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We sometimes hear complaints from colleges and polytechnics about not getting enough respect, but the fact is, Canada has arguably the best-funded and most successful non-university post-secondary education system in the world.  We should say it, and celebrate it.

What about the university system, you say?  Well, the University of Cincinnati may have invented co-op education, but I don’t think there’s much doubt that the University of Waterloo perfected it.  Last time I checked, they were arranging over 17,000 co-op experiences for students every year.  And institutions across the country have adopted the idea as well.  Personally, I think that’s a result of competition from our excellent college sector: it keeps universities on their toes.

 

And OK, it’s easy to scoff at university claims that 40% of students get some kind of work-integrated learning experience because so many of them are so short-term and of not-particularly high quality, and because at least a few universities seem to care more about classifying as things as possible as “experiential” than actually creating more such experiences: but so what?  The fact that we’re having the debate at all suggests we are on the right track.  And that’s a sight better than most other countries I could name.

Now, I know some of you are going to say “but Germany! Switzerland! Apprentices!”.  And there are some admirable things about those systems (though, as I have said before), Canadians deeply misunderstand what it is apprenticeships in Germany actually do).  Namely, they aren’t post-secondary in nature (note how low Germany’s Type B score is in the figure above); rather, they’re part of the secondary system and in many ways are designed to keep people out of the post-secondary system.  It’s hard to compare out system to theirs.

So, in sum: could we do more on experiential and work-integrated learning?  Of course we could (and should).  But stop and smell the roses: compared to most places, we do a pretty good job on this stuff.  And we should acknowledge that to ourselves even if, in true Canadian fashion, we’re a little reluctant to say so to anyone else.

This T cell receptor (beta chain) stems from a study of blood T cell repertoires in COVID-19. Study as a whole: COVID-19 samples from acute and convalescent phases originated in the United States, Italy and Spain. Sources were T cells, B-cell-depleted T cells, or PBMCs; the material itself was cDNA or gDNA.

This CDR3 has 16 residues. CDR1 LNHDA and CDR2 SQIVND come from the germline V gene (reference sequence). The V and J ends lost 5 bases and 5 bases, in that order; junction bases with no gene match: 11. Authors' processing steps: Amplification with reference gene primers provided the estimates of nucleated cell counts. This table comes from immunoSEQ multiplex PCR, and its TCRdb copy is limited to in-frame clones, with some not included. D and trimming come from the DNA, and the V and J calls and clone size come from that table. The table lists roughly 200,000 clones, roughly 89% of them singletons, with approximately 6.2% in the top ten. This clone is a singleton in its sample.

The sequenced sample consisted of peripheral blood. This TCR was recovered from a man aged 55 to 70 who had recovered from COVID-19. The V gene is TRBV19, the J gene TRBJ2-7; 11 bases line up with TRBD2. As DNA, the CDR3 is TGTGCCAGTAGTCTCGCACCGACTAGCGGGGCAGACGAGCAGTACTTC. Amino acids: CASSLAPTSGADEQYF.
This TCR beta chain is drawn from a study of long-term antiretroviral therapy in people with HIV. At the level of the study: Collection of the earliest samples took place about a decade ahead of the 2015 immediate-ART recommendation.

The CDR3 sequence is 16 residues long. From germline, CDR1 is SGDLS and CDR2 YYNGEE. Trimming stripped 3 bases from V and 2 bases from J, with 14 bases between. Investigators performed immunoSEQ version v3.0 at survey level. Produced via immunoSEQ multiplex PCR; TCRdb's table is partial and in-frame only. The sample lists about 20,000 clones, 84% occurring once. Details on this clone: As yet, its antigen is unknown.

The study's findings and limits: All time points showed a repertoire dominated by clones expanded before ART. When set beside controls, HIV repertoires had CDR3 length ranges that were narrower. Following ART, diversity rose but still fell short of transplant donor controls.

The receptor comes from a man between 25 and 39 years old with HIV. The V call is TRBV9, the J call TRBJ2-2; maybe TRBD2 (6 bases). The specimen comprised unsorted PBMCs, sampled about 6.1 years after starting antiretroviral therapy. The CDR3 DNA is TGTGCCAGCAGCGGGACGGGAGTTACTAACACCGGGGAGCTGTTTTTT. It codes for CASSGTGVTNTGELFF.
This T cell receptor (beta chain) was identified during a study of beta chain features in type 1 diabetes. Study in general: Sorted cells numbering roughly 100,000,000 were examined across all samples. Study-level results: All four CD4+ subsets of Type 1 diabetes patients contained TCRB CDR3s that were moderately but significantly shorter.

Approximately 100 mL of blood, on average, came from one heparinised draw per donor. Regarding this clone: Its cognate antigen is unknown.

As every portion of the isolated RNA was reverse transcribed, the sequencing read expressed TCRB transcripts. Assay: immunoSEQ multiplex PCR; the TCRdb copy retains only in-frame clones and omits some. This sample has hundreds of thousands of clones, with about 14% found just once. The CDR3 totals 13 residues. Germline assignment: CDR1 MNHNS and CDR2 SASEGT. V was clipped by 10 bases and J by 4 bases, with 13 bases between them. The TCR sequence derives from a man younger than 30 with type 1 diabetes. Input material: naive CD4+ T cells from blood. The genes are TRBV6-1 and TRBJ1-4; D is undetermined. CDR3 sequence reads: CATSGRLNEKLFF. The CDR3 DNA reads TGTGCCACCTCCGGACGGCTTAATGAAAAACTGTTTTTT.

June 14

Affordability of Higher Education in Canada and the United States

About a decade ago, my colleague Kim Steele and I did a comparison of the affordability of public higher education in all ten Canadian provinces and fifty US states. In general, Canadian provinces did not do well; yes, Canada has lower costs for students, but its student aid system is less generous and – this is worth remembering – Americans are wealthier than we are. And so, once you adjust costs and net costs for family purchasing power, it turned out there was a substantial affordability gap in Americans’ favour.However, things have changed a lot in the intervening decade. Tuition has increased at a faster pace in the US than in Canada, and while both countries have made improvements in student aid, the gap in median household incomes has narrowed substantially due to the severity of the recession in the US. And so my colleague Jacqueline Lambert and I thought it would be fun to re-run some of those comparisons. We’ll be publishing our full 60-jurisdiction report in the fall but it seemed like it would be fun to give you some top-level comparisons right now.

First, a brief methodological note on this comparison. We take six different measures of cost (see table below) and divide each of them by each nation’s median household income. We do this because affordability by definition is a function of a household’s ability to pay – simply comparing costs, which on their own are meaningless.